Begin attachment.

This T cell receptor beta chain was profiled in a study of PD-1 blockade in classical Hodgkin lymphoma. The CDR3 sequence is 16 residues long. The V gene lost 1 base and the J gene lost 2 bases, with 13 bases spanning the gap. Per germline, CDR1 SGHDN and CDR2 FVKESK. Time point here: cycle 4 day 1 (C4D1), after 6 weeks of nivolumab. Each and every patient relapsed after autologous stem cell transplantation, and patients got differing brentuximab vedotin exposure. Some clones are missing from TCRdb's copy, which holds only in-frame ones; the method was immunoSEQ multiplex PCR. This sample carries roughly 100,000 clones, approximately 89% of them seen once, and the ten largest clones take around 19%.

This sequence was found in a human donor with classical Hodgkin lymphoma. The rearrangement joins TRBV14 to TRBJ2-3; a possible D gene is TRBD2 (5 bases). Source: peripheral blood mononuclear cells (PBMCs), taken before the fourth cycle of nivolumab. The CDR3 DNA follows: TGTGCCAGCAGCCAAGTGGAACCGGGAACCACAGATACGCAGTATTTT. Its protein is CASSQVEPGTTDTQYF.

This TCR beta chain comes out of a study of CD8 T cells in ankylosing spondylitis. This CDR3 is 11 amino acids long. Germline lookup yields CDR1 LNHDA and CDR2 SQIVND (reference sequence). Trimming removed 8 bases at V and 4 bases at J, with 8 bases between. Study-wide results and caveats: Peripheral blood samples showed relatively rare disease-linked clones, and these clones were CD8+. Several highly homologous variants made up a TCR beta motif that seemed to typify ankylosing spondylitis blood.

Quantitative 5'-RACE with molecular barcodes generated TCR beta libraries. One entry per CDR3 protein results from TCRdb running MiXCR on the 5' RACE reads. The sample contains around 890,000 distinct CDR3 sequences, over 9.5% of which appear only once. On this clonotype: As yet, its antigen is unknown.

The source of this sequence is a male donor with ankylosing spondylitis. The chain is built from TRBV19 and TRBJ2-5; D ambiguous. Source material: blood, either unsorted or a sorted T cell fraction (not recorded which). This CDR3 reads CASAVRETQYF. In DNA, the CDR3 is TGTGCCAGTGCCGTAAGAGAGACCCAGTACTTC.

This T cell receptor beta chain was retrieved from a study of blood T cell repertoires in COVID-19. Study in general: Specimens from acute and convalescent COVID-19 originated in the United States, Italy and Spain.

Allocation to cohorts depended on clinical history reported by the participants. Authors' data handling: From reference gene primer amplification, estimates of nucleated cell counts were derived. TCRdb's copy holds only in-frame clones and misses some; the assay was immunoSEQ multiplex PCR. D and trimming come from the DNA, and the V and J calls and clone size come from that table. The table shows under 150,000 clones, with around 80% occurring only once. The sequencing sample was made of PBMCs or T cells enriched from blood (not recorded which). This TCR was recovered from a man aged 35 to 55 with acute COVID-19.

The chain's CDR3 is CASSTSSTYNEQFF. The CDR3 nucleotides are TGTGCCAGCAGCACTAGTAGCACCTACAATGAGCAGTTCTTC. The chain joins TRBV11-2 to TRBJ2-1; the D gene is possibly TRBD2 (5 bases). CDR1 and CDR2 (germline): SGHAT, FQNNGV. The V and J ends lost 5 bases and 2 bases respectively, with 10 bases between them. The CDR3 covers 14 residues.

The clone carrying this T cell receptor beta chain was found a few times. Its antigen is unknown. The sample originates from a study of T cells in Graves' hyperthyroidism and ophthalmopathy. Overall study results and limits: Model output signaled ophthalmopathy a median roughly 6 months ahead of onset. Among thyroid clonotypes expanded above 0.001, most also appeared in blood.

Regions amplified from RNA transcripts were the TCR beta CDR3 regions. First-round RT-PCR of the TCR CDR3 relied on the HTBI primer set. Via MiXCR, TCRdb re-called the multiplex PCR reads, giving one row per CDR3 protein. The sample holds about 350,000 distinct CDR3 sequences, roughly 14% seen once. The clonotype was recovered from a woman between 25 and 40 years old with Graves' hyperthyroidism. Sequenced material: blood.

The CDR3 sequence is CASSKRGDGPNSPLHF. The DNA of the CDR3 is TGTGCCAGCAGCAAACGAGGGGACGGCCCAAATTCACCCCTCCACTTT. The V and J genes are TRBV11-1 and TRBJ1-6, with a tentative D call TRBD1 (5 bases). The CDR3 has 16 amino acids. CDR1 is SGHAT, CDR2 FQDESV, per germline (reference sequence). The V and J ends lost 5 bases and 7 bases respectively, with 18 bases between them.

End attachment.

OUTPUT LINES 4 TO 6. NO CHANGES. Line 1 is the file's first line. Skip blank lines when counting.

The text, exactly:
Quantitative 5'-RACE with molecular barcodes generated TCR beta libraries. One entry per CDR3 protein results from TCRdb running MiXCR on the 5' RACE reads. The sample contains around 890,000 distinct CDR3 sequences, over 9.5% of which appear only once. On this clonotype: As yet, its antigen is unknown.

The source of this sequence is a male donor with ankylosing spondylitis. The chain is built from TRBV19 and TRBJ2-5; D ambiguous. Source material: blood, either unsorted or a sorted T cell fraction (not recorded which). This CDR3 reads CASAVRETQYF. In DNA, the CDR3 is TGTGCCAGTGCCGTAAGAGAGACCCAGTACTTC.

This T cell receptor beta chain was retrieved from a study of blood T cell repertoires in COVID-19. Study in general: Specimens from acute and convalescent COVID-19 originated in the United States, Italy and Spain.